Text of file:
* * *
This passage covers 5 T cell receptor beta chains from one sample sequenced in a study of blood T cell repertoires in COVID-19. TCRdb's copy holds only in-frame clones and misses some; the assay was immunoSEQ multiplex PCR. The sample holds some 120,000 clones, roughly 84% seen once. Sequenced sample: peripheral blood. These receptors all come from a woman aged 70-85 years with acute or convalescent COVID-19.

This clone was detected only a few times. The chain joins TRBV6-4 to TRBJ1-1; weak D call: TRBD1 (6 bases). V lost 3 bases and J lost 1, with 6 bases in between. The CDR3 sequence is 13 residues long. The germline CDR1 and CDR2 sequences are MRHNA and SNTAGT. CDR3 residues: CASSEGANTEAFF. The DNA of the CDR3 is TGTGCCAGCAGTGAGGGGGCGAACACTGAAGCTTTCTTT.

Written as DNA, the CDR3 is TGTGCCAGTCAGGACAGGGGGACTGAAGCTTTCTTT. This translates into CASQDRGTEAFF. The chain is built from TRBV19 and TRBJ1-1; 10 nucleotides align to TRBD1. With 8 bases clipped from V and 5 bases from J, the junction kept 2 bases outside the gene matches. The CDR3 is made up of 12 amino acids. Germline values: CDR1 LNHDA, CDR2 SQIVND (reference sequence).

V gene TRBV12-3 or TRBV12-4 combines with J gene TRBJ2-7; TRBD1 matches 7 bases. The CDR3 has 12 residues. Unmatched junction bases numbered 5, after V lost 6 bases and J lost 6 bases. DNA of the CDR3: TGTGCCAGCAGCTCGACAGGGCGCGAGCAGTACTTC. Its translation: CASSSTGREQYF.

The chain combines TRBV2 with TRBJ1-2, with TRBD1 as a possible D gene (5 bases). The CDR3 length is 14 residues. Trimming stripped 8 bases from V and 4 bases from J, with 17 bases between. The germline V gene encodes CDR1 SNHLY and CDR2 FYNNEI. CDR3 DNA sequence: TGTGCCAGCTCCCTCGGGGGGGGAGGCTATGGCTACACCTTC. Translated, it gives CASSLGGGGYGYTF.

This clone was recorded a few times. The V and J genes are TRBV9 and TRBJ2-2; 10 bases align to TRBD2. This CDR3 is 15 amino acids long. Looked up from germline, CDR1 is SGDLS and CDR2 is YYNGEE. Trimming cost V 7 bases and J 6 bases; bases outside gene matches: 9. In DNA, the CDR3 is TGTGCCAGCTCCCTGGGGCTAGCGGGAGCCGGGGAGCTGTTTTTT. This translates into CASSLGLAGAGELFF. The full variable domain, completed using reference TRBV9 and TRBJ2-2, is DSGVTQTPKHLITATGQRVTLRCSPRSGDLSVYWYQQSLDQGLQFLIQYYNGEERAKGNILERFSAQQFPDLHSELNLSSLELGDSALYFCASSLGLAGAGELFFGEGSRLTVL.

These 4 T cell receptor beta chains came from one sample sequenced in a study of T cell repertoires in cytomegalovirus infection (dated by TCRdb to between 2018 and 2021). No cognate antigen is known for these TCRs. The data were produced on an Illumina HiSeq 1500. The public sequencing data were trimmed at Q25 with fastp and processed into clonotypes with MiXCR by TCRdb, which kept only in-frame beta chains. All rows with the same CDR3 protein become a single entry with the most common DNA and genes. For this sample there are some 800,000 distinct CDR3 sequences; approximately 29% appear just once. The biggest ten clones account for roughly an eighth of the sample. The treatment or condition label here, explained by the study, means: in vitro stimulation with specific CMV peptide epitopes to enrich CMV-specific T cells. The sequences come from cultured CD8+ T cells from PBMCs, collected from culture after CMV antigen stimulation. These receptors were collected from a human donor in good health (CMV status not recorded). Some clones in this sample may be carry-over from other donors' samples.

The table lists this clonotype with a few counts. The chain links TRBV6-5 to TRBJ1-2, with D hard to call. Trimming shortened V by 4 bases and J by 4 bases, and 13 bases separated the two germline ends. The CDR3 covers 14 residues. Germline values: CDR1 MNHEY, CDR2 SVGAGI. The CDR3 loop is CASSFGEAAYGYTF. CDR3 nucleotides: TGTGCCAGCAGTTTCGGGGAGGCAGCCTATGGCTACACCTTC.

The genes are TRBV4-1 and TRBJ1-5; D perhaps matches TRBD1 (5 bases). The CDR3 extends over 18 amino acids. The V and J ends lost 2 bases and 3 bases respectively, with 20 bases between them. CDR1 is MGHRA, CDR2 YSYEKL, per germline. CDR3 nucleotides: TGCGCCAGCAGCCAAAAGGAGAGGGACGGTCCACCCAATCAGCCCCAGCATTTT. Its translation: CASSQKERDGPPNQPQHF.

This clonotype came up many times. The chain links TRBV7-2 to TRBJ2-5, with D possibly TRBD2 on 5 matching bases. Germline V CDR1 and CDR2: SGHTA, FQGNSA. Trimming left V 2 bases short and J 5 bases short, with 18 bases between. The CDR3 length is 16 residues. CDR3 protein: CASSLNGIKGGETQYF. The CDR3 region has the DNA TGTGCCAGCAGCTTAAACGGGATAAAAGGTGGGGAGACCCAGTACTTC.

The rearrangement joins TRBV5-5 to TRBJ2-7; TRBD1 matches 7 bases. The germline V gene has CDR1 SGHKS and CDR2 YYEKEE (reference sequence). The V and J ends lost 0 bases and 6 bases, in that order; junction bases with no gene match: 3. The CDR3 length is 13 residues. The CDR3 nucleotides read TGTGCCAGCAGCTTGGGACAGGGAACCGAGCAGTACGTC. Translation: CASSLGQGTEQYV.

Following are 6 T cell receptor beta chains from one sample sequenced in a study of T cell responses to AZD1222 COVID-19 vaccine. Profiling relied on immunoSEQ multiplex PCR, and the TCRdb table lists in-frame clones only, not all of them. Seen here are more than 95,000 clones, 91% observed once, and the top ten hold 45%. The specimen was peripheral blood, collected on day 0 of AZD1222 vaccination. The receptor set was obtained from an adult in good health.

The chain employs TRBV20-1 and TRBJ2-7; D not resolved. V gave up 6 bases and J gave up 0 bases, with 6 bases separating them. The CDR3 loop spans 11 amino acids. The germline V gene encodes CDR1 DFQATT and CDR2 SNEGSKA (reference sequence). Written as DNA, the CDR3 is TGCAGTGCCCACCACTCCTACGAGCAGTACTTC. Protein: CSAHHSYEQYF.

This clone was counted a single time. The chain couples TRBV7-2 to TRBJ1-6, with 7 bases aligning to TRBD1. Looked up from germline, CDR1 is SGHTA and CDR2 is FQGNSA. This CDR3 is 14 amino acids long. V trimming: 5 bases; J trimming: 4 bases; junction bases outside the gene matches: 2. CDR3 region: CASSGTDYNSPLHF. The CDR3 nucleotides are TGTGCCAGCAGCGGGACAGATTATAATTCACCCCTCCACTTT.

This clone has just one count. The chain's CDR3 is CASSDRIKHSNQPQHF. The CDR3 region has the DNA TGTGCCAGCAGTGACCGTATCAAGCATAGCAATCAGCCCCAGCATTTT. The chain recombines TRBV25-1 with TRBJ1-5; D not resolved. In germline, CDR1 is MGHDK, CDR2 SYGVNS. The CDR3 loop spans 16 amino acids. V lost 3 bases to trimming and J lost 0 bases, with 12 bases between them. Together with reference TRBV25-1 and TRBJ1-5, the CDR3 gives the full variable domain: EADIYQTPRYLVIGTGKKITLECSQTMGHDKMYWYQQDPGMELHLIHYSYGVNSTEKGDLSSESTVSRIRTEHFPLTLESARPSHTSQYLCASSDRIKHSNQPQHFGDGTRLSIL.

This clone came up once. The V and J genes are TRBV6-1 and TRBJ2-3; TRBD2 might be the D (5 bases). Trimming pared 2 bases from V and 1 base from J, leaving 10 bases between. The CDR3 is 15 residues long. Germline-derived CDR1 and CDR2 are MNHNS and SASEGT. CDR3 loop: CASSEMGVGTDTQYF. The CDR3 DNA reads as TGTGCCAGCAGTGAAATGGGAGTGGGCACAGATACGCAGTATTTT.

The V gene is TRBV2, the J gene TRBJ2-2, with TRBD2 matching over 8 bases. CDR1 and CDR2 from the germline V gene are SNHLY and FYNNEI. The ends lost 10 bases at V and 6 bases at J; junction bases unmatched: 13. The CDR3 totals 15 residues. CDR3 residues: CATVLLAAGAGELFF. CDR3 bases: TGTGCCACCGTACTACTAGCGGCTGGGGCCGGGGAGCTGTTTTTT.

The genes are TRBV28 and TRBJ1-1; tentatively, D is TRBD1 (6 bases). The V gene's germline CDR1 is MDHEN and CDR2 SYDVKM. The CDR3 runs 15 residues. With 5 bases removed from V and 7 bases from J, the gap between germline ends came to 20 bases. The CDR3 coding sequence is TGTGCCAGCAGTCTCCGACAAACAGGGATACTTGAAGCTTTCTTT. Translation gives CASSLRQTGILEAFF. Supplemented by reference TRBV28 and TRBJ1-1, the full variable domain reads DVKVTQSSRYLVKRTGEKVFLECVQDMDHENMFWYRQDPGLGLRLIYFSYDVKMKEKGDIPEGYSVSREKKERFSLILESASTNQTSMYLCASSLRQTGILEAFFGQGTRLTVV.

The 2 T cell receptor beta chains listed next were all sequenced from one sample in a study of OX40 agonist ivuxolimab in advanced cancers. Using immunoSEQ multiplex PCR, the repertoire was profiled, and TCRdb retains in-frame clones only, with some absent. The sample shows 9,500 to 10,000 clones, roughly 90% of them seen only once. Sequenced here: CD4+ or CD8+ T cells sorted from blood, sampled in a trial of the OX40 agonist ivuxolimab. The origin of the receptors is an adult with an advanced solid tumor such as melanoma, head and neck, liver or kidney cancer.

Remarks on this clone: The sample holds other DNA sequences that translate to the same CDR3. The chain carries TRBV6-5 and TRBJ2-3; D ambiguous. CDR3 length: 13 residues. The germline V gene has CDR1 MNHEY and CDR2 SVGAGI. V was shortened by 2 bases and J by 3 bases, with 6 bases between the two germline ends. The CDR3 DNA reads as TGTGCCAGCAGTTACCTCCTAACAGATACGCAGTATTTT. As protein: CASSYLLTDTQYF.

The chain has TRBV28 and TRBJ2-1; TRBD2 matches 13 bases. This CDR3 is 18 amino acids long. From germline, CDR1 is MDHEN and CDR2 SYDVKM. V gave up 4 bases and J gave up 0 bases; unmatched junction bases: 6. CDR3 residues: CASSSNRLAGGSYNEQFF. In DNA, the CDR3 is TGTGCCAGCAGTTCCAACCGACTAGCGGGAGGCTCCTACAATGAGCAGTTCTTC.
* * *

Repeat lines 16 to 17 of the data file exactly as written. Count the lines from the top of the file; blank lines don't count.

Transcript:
This clone came up once. The V and J genes are TRBV6-1 and TRBJ2-3; TRBD2 might be the D (5 bases). Trimming pared 2 bases from V and 1 base from J, leaving 10 bases between. The CDR3 is 15 residues long. Germline-derived CDR1 and CDR2 are MNHNS and SASEGT. CDR3 loop: CASSEMGVGTDTQYF. The CDR3 DNA reads as TGTGCCAGCAGTGAAATGGGAGTGGGCACAGATACGCAGTATTTT.

The V gene is TRBV2, the J gene TRBJ2-2, with TRBD2 matching over 8 bases. CDR1 and CDR2 from the germline V gene are SNHLY and FYNNEI. The ends lost 10 bases at V and 6 bases at J; junction bases unmatched: 13. The CDR3 totals 15 residues. CDR3 residues: CATVLLAAGAGELFF. CDR3 bases: TGTGCCACCGTACTACTAGCGGCTGGGGCCGGGGAGCTGTTTTTT.